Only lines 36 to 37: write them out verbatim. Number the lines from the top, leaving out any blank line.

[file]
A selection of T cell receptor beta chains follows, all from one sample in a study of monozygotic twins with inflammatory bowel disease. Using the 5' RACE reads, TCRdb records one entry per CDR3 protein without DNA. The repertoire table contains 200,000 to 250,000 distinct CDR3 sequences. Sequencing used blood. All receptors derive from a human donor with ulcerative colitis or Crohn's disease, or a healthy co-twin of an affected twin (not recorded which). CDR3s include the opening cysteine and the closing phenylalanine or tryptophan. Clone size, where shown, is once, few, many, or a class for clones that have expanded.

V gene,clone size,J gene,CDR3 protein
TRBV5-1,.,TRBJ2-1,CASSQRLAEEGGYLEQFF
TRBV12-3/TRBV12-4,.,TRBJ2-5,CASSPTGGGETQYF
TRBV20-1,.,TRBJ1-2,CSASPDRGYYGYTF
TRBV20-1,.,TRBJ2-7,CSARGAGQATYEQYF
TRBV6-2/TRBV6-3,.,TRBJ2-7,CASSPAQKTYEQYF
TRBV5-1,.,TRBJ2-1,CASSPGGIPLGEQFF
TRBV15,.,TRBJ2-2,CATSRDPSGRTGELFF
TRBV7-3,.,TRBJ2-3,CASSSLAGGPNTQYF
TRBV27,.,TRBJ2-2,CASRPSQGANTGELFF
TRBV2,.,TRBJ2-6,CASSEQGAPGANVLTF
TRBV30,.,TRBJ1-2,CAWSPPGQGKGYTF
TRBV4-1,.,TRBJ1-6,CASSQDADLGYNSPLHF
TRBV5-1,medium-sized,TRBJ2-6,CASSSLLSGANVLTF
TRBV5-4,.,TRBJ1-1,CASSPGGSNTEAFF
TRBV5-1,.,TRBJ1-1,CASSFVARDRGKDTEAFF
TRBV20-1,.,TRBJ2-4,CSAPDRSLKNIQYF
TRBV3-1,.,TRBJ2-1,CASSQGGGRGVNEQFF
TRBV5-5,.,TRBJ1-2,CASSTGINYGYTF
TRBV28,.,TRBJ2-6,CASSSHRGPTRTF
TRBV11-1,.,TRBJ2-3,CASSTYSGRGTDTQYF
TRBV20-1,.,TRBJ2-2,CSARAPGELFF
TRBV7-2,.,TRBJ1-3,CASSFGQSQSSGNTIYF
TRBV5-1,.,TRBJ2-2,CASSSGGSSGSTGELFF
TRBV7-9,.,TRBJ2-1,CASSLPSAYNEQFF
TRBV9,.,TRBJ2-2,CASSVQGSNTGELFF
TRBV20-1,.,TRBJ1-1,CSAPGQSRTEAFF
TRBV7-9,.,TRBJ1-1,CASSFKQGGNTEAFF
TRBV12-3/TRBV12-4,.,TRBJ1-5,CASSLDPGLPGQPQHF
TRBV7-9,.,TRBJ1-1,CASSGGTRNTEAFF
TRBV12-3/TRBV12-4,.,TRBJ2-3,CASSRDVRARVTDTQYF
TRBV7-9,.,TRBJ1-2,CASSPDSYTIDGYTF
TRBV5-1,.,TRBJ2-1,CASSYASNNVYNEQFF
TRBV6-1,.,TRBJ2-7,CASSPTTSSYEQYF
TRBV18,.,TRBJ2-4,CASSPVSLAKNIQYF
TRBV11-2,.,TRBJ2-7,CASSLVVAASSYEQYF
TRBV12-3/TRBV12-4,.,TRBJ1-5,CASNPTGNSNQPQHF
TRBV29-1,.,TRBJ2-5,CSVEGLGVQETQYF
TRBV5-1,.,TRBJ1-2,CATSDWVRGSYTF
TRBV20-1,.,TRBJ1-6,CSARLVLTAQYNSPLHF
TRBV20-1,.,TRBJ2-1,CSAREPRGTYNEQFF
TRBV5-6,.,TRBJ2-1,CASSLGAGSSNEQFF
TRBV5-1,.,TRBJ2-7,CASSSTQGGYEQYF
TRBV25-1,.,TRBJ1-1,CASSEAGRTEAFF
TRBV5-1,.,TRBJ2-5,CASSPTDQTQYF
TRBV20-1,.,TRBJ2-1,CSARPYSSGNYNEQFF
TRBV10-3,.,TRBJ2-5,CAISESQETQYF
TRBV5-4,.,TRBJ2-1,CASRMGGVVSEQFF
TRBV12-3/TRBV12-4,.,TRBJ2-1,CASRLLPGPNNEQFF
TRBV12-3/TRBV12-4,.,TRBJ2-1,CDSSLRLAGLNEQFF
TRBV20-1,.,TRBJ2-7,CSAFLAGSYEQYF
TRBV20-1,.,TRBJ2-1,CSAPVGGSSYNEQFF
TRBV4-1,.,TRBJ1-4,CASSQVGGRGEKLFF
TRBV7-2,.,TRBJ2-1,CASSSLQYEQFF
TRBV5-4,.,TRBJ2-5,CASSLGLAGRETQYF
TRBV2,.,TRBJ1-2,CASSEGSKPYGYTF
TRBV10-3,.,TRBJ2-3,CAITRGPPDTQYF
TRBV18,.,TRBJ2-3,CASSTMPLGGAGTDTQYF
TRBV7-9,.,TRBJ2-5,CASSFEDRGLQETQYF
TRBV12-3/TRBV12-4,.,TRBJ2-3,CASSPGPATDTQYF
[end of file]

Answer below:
TRBV18,.,TRBJ2-4,CASSPVSLAKNIQYF
TRBV11-2,.,TRBJ2-7,CASSLVVAASSYEQYF